Black Hearts by Jim Frederick
Black Hearts focuses on one platoon while also covering their larger company, larger battalion, and somewhat of the brigade leadership. The platoon was in Iraq, in the area termed Triangle of Death due to its high frequency of danger and death. The book opens with a prelude, a few soldiers had gone to a nearby house, raped a girl and killed her and the family. The book looks to tell the story of the platoon and those involved that led to such an event. From mid-2005 to mid-2006 the platoon endured many hard ships. They would be outside the wire (inside is generally considered to be a place of relative safety, armor not needed, rest to be had, food to eat, latrines) for months on end. Constantly on patrol with fewer than regulation number of soldiers. Experiencing IEDs, sometimes multiple in one day. Often the result was a ringing in the ears for hours and light headache. At times it meant seeing a fellow soldier get blown up in front of their eyes. Their leadership suffered many casualties within a short time frame. There was a constant discourse between upper levels of leadership and those soldiers at the ground level. Upper leadership insisted on following the standard in all regards and get the job done. Lower insisted they didn’t have the man power to follow standard and it being exposed to so much death and destruction without safe rest meant adapting to the environment. Other platoons had some rough times but not at this degree. Some soldiers equated the experience with IEDs like checking the mailbox. You must check for mail daily, but 25% of the time you get blown up. It may or may not kill you and there is no way to not check the mailbox. At a certain point, you just wish to be dead, so you could be free of this torture. The book shows the struggles and efforts of the men. It shows the brave efforts and struggles of the whistleblower and how the guilty men were sentenced to jail.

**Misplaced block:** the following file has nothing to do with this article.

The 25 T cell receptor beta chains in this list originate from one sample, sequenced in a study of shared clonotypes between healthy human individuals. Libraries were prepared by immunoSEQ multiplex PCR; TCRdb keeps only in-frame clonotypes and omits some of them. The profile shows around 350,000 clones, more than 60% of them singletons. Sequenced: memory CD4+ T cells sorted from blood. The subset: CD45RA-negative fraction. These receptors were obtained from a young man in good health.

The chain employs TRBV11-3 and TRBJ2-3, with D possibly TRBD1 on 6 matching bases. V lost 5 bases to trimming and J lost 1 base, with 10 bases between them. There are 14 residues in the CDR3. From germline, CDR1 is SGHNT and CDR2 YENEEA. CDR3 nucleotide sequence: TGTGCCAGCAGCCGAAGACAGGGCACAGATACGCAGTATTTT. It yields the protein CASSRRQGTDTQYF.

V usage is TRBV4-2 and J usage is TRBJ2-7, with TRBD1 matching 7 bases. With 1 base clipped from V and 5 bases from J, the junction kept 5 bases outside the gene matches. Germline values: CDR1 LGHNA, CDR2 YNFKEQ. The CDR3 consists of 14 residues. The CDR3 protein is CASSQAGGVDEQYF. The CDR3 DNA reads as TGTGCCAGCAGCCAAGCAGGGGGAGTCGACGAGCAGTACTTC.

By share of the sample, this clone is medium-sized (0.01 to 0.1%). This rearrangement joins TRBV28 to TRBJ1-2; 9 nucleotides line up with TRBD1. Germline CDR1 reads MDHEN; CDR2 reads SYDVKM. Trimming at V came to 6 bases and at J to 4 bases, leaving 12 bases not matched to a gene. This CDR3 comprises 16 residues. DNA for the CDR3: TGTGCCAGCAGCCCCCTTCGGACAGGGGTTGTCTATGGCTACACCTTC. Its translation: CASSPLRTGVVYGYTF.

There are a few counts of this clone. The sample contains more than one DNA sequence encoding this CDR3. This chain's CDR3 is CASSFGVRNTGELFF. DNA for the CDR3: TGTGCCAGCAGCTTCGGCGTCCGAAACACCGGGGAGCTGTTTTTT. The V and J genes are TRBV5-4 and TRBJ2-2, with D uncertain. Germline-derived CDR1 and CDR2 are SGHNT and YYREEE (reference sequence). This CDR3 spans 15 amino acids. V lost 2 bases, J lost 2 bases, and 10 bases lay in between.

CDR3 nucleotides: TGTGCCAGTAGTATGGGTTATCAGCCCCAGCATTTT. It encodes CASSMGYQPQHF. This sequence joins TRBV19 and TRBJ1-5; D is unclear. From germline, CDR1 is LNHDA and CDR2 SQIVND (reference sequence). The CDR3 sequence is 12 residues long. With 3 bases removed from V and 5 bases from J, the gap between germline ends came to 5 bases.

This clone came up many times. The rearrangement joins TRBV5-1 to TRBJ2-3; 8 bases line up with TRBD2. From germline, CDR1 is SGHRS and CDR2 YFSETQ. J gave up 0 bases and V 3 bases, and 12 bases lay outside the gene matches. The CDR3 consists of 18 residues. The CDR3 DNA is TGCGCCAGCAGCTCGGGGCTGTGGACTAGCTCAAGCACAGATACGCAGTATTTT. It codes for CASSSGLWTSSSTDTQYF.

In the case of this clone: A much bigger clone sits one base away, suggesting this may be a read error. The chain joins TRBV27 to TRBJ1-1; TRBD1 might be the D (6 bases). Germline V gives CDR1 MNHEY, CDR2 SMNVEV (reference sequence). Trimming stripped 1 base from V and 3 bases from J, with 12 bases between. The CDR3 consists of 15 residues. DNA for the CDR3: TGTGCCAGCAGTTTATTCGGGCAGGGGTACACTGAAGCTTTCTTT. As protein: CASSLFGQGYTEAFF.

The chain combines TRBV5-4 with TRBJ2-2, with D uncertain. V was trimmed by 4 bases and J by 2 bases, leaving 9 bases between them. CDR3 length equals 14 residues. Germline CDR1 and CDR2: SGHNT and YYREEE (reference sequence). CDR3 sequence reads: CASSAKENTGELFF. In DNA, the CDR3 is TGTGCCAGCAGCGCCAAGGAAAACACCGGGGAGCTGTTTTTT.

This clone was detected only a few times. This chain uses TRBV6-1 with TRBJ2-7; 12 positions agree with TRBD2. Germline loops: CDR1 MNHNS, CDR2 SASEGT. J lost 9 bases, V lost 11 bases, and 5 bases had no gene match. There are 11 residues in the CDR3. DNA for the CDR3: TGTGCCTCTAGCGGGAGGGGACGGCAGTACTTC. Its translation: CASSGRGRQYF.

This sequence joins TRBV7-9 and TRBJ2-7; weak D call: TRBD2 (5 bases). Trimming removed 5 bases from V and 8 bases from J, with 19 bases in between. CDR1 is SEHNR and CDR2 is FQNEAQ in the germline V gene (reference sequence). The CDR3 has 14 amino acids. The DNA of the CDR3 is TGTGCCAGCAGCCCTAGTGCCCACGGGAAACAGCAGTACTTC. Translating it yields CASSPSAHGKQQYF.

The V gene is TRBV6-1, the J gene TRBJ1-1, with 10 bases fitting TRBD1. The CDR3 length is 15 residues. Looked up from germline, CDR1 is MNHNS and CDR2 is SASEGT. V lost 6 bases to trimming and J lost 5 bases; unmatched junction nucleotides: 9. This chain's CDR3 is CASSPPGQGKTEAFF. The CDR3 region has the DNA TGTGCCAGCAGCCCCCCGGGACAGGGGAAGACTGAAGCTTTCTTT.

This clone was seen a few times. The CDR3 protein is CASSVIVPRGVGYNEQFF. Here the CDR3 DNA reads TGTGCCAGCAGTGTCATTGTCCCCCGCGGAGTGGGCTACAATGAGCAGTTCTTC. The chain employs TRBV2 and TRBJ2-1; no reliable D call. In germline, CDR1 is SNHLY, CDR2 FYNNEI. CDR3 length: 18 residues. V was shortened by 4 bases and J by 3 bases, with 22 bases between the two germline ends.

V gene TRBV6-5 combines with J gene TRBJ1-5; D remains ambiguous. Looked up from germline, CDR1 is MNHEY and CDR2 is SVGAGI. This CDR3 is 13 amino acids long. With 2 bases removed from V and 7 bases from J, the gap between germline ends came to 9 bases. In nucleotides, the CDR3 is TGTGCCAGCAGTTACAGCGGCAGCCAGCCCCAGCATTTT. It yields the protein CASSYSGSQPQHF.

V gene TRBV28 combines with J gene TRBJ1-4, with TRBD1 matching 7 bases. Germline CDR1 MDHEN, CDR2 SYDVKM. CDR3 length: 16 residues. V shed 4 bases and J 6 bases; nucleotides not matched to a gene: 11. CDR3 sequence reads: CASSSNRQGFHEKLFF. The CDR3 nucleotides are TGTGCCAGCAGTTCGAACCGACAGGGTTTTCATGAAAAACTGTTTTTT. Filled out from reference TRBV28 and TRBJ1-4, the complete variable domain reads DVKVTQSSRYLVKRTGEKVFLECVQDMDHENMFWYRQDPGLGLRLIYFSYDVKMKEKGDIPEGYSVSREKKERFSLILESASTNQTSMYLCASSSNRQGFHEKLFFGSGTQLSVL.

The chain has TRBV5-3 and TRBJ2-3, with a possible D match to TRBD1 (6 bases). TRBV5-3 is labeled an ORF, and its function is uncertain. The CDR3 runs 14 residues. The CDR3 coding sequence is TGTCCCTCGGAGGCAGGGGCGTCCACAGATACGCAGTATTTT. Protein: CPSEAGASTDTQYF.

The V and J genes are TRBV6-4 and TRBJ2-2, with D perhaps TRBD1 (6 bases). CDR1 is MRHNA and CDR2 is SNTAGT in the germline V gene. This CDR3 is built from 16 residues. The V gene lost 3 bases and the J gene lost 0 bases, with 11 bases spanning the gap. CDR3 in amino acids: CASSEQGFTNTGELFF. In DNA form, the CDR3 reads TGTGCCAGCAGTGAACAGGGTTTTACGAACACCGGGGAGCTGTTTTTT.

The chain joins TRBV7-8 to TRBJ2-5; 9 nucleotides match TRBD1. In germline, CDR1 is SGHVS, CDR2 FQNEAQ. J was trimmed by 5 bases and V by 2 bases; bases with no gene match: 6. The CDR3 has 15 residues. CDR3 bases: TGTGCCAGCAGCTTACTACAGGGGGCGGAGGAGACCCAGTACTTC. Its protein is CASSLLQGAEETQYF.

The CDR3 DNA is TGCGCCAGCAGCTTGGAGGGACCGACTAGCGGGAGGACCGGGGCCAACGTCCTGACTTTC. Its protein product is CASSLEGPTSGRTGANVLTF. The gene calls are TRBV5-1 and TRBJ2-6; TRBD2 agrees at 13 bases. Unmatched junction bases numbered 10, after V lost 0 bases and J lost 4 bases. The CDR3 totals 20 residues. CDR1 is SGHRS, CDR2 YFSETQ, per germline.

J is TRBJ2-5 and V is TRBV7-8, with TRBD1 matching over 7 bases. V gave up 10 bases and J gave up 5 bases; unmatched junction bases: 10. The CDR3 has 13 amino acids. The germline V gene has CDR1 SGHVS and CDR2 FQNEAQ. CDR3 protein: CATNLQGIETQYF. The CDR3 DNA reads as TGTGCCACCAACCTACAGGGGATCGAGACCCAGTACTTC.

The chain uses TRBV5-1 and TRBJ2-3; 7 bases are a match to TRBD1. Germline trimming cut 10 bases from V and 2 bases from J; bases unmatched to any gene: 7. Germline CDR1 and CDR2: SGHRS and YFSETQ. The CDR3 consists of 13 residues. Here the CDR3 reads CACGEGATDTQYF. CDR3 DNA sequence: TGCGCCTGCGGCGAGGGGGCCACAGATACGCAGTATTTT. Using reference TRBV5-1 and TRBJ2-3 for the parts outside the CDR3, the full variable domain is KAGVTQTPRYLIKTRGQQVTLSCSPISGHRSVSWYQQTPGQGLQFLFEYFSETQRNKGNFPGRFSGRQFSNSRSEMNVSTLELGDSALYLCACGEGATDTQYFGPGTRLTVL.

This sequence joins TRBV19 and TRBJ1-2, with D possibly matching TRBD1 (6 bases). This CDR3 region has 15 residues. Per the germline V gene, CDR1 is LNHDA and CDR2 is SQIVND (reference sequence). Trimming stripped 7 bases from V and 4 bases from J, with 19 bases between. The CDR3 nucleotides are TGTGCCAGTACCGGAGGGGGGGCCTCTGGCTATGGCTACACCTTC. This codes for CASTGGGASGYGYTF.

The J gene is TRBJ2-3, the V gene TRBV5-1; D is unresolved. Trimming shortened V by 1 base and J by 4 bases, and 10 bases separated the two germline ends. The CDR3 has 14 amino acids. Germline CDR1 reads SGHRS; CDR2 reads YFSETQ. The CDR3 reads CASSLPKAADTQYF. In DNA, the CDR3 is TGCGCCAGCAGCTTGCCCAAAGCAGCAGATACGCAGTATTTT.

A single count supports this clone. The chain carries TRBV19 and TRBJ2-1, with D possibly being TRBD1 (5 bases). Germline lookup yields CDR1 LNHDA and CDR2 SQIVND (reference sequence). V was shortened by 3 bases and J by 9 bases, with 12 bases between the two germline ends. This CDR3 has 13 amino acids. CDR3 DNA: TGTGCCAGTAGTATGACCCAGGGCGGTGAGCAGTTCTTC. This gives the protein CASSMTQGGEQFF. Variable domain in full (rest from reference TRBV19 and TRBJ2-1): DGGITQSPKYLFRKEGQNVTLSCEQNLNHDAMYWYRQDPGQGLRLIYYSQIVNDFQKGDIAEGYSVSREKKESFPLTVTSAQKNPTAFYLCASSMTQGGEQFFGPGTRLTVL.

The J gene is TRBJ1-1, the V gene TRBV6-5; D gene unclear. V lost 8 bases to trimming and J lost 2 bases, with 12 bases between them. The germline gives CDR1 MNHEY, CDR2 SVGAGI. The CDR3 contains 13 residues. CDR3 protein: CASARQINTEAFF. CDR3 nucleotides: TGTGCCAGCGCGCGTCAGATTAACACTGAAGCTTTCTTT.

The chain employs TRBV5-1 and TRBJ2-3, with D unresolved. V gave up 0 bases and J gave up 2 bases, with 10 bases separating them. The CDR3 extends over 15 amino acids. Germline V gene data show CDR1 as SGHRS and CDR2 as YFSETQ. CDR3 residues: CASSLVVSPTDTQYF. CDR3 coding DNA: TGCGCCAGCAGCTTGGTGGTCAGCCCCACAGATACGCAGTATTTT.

How it influenced me
At times this book can be a rough read and yet it is crucial in getting closer to understanding the types of experiences these brave men endure during their time at war. At times I would have to laugh even though the content in itself wasn’t funny, but more so as unintentional coping mechanism for how bad things were going. It is incredible to see the uncountable red flags that show up time and time again. How it is hard to place the blame on one person, and yet so many could have acted differently in many moments which could have led to more desirable outcomes. The sadness of seeing ill effects from the confirmation bias in effect, seeing the blame being pushed around, seeing a tough guy v. tough guy approach, seeking to demand rather than understand. How your mindset is will influence how you think about each event you encounter. That in turn can enhance or shift your mindset as well. It can be hard, but it is imperative to be aware of how you’re thinking and put effort into maintaining effective thoughts. This needs to be done early on and consistently.